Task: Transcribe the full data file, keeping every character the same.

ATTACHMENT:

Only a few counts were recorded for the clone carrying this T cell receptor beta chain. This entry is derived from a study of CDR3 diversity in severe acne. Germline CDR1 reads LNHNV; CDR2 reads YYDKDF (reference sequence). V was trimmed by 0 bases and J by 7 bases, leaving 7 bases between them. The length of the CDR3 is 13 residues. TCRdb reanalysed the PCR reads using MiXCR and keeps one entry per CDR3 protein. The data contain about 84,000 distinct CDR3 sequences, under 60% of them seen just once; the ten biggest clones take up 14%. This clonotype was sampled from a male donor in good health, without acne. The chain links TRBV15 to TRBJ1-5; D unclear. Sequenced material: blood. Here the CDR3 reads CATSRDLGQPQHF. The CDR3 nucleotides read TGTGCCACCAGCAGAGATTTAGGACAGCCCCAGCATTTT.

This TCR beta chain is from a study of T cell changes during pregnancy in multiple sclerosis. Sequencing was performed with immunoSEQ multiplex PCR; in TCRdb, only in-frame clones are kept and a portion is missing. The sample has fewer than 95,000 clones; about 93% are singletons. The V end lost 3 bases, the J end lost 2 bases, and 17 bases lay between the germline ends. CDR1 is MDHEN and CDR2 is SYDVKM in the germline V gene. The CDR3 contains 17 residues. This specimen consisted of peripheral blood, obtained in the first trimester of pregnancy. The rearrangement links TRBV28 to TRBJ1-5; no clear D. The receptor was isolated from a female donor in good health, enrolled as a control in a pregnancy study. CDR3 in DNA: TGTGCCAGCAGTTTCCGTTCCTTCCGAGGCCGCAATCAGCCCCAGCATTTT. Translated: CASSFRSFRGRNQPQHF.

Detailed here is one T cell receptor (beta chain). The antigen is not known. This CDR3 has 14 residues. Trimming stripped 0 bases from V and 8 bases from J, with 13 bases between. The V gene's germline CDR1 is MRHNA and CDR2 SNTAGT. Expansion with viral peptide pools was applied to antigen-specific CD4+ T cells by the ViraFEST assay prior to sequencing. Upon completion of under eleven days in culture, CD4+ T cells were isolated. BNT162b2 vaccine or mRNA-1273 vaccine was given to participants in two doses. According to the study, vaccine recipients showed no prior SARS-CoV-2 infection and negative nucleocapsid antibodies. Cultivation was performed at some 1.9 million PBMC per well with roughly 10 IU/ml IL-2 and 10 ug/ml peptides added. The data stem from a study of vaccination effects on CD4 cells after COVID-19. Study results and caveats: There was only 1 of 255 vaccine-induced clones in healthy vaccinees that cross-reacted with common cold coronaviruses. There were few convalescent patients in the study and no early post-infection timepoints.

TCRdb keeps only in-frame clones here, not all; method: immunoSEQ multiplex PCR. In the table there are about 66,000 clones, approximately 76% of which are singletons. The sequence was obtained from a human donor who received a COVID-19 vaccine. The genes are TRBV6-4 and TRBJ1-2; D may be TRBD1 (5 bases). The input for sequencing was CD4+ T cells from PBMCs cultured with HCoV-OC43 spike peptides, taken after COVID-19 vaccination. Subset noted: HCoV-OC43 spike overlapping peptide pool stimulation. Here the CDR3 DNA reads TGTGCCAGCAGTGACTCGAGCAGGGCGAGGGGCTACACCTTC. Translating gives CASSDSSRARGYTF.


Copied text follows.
Only a few counts were recorded for the clone carrying this T cell receptor beta chain. This entry is derived from a study of CDR3 diversity in severe acne. Germline CDR1 reads LNHNV; CDR2 reads YYDKDF (reference sequence). V was trimmed by 0 bases and J by 7 bases, leaving 7 bases between them. The length of the CDR3 is 13 residues. TCRdb reanalysed the PCR reads using MiXCR and keeps one entry per CDR3 protein. The data contain about 84,000 distinct CDR3 sequences, under 60% of them seen just once; the ten biggest clones take up 14%. This clonotype was sampled from a male donor in good health, without acne. The chain links TRBV15 to TRBJ1-5; D unclear. Sequenced material: blood. Here the CDR3 reads CATSRDLGQPQHF. The CDR3 nucleotides read TGTGCCACCAGCAGAGATTTAGGACAGCCCCAGCATTTT.

This TCR beta chain is from a study of T cell changes during pregnancy in multiple sclerosis. Sequencing was performed with immunoSEQ multiplex PCR; in TCRdb, only in-frame clones are kept and a portion is missing. The sample has fewer than 95,000 clones; about 93% are singletons. The V end lost 3 bases, the J end lost 2 bases, and 17 bases lay between the germline ends. CDR1 is MDHEN and CDR2 is SYDVKM in the germline V gene. The CDR3 contains 17 residues. This specimen consisted of peripheral blood, obtained in the first trimester of pregnancy. The rearrangement links TRBV28 to TRBJ1-5; no clear D. The receptor was isolated from a female donor in good health, enrolled as a control in a pregnancy study. CDR3 in DNA: TGTGCCAGCAGTTTCCGTTCCTTCCGAGGCCGCAATCAGCCCCAGCATTTT. Translated: CASSFRSFRGRNQPQHF.

Detailed here is one T cell receptor (beta chain). The antigen is not known. This CDR3 has 14 residues. Trimming stripped 0 bases from V and 8 bases from J, with 13 bases between. The V gene's germline CDR1 is MRHNA and CDR2 SNTAGT. Expansion with viral peptide pools was applied to antigen-specific CD4+ T cells by the ViraFEST assay prior to sequencing. Upon completion of under eleven days in culture, CD4+ T cells were isolated. BNT162b2 vaccine or mRNA-1273 vaccine was given to participants in two doses. According to the study, vaccine recipients showed no prior SARS-CoV-2 infection and negative nucleocapsid antibodies. Cultivation was performed at some 1.9 million PBMC per well with roughly 10 IU/ml IL-2 and 10 ug/ml peptides added. The data stem from a study of vaccination effects on CD4 cells after COVID-19. Study results and caveats: There was only 1 of 255 vaccine-induced clones in healthy vaccinees that cross-reacted with common cold coronaviruses. There were few convalescent patients in the study and no early post-infection timepoints.

TCRdb keeps only in-frame clones here, not all; method: immunoSEQ multiplex PCR. In the table there are about 66,000 clones, approximately 76% of which are singletons. The sequence was obtained from a human donor who received a COVID-19 vaccine. The genes are TRBV6-4 and TRBJ1-2; D may be TRBD1 (5 bases). The input for sequencing was CD4+ T cells from PBMCs cultured with HCoV-OC43 spike peptides, taken after COVID-19 vaccination. Subset noted: HCoV-OC43 spike overlapping peptide pool stimulation. Here the CDR3 DNA reads TGTGCCAGCAGTGACTCGAGCAGGGCGAGGGGCTACACCTTC. Translating gives CASSDSSRARGYTF.